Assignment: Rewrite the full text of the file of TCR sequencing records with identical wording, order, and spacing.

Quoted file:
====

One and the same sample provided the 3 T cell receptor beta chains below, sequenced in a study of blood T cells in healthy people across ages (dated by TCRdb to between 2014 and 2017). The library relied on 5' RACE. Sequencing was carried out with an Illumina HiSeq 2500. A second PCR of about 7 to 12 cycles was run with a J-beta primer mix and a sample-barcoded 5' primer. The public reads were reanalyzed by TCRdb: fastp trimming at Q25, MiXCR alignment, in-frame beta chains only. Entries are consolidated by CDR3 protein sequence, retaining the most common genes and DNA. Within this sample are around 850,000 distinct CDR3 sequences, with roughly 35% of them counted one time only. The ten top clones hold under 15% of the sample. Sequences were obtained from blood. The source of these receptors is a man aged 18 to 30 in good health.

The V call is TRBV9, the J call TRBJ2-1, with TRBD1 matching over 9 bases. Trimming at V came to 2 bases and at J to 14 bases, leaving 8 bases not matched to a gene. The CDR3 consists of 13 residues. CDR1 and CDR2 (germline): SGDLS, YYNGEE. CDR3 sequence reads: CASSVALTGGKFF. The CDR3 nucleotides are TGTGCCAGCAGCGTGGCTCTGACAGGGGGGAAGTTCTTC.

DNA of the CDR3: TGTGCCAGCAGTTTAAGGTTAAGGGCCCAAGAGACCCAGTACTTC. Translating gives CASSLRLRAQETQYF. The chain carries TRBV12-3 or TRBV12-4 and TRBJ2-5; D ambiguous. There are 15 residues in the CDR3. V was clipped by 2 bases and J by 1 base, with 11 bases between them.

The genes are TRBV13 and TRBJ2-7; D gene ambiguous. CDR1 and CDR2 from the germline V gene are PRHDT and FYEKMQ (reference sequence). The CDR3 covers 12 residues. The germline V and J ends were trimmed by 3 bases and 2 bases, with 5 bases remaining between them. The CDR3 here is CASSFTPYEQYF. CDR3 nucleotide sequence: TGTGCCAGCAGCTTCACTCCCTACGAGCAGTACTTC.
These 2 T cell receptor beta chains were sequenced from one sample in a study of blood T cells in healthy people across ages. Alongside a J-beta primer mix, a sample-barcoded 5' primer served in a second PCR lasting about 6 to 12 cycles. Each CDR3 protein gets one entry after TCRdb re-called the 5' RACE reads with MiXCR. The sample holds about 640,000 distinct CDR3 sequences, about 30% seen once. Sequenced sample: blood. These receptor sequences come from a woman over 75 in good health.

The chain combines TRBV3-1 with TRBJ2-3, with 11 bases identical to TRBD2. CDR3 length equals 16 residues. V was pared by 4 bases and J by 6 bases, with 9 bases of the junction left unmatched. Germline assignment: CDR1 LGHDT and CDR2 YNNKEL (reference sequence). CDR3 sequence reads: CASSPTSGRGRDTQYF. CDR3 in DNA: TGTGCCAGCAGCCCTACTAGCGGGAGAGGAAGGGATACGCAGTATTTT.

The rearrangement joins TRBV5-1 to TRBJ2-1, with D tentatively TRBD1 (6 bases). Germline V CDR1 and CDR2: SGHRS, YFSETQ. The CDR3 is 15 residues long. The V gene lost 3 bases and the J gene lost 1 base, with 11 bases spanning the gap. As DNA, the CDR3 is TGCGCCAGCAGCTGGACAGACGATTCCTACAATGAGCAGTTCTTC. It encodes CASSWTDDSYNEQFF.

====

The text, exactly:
One and the same sample provided the 3 T cell receptor beta chains below, sequenced in a study of blood T cells in healthy people across ages (dated by TCRdb to between 2014 and 2017). The library relied on 5' RACE. Sequencing was carried out with an Illumina HiSeq 2500. A second PCR of about 7 to 12 cycles was run with a J-beta primer mix and a sample-barcoded 5' primer. The public reads were reanalyzed by TCRdb: fastp trimming at Q25, MiXCR alignment, in-frame beta chains only. Entries are consolidated by CDR3 protein sequence, retaining the most common genes and DNA. Within this sample are around 850,000 distinct CDR3 sequences, with roughly 35% of them counted one time only. The ten top clones hold under 15% of the sample. Sequences were obtained from blood. The source of these receptors is a man aged 18 to 30 in good health.

The V call is TRBV9, the J call TRBJ2-1, with TRBD1 matching over 9 bases. Trimming at V came to 2 bases and at J to 14 bases, leaving 8 bases not matched to a gene. The CDR3 consists of 13 residues. CDR1 and CDR2 (germline): SGDLS, YYNGEE. CDR3 sequence reads: CASSVALTGGKFF. The CDR3 nucleotides are TGTGCCAGCAGCGTGGCTCTGACAGGGGGGAAGTTCTTC.

DNA of the CDR3: TGTGCCAGCAGTTTAAGGTTAAGGGCCCAAGAGACCCAGTACTTC. Translating gives CASSLRLRAQETQYF. The chain carries TRBV12-3 or TRBV12-4 and TRBJ2-5; D ambiguous. There are 15 residues in the CDR3. V was clipped by 2 bases and J by 1 base, with 11 bases between them.

The genes are TRBV13 and TRBJ2-7; D gene ambiguous. CDR1 and CDR2 from the germline V gene are PRHDT and FYEKMQ (reference sequence). The CDR3 covers 12 residues. The germline V and J ends were trimmed by 3 bases and 2 bases, with 5 bases remaining between them. The CDR3 here is CASSFTPYEQYF. CDR3 nucleotide sequence: TGTGCCAGCAGCTTCACTCCCTACGAGCAGTACTTC.
These 2 T cell receptor beta chains were sequenced from one sample in a study of blood T cells in healthy people across ages. Alongside a J-beta primer mix, a sample-barcoded 5' primer served in a second PCR lasting about 6 to 12 cycles. Each CDR3 protein gets one entry after TCRdb re-called the 5' RACE reads with MiXCR. The sample holds about 640,000 distinct CDR3 sequences, about 30% seen once. Sequenced sample: blood. These receptor sequences come from a woman over 75 in good health.

The chain combines TRBV3-1 with TRBJ2-3, with 11 bases identical to TRBD2. CDR3 length equals 16 residues. V was pared by 4 bases and J by 6 bases, with 9 bases of the junction left unmatched. Germline assignment: CDR1 LGHDT and CDR2 YNNKEL (reference sequence). CDR3 sequence reads: CASSPTSGRGRDTQYF. CDR3 in DNA: TGTGCCAGCAGCCCTACTAGCGGGAGAGGAAGGGATACGCAGTATTTT.

The rearrangement joins TRBV5-1 to TRBJ2-1, with D tentatively TRBD1 (6 bases). Germline V CDR1 and CDR2: SGHRS, YFSETQ. The CDR3 is 15 residues long. The V gene lost 3 bases and the J gene lost 1 base, with 11 bases spanning the gap. As DNA, the CDR3 is TGCGCCAGCAGCTGGACAGACGATTCCTACAATGAGCAGTTCTTC. It encodes CASSWTDDSYNEQFF.